The match factory women
The Bryant and May "match girls" strike of 1888 is one of those carefully selected events from which women pop into mainstream history; being a a nice balance for the suffragettes certainly helps.
But another talk today put flesh on the bones in more ways than one, suggesting that the strikers were considerably older than the 12 to 15 that is generally suggested. Certainly this picture of the elected organisers doesn't suggest young teenagers.
The talk covered the life of Sarah Chapman, one of these organisers, and the highest-paid worker involved in the strike (40s in the week before it started - CORRECTION, this should be 40 pence - see comments)). She is listed as a "booker", although apparently no one knows now exactly what that meant.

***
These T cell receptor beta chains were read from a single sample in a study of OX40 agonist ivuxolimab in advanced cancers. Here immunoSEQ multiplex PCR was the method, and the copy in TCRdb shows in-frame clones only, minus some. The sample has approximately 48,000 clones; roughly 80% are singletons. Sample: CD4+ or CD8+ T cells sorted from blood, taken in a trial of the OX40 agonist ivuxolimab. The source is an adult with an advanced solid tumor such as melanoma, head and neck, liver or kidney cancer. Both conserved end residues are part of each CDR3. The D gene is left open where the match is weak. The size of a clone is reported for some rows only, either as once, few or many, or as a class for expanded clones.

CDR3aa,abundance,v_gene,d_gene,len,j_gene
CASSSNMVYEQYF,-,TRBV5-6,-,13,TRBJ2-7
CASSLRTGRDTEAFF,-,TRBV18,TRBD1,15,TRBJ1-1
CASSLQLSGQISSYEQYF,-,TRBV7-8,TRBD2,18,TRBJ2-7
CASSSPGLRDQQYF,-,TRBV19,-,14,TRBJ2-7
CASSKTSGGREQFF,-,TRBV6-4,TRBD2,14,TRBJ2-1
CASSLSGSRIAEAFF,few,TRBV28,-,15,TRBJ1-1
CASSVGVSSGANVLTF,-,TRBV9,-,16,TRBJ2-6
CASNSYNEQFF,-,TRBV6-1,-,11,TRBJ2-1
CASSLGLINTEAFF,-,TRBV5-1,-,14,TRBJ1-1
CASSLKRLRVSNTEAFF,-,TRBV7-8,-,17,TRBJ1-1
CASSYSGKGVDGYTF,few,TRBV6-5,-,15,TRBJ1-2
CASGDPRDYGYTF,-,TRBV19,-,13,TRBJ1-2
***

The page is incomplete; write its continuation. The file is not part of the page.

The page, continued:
A huge amount of research has managed to almost entirely map out her life, and those of her relatives. She remained active in the trade union movement until 1891, when at the age of 29 she married. Yet despite probably two decades of working in a job that must have been in today's terms at least semi-skilled, no occupation is given on her marriage certificate. (Her husband, Charles Harry Dearman, is listed as a cabinetmaker.)
It's a good example of how so many women who were nothing of the sort end up listed as "housewife".
An excellent account, and some 1,200 documents relating to the strike, can be found at the TUC library.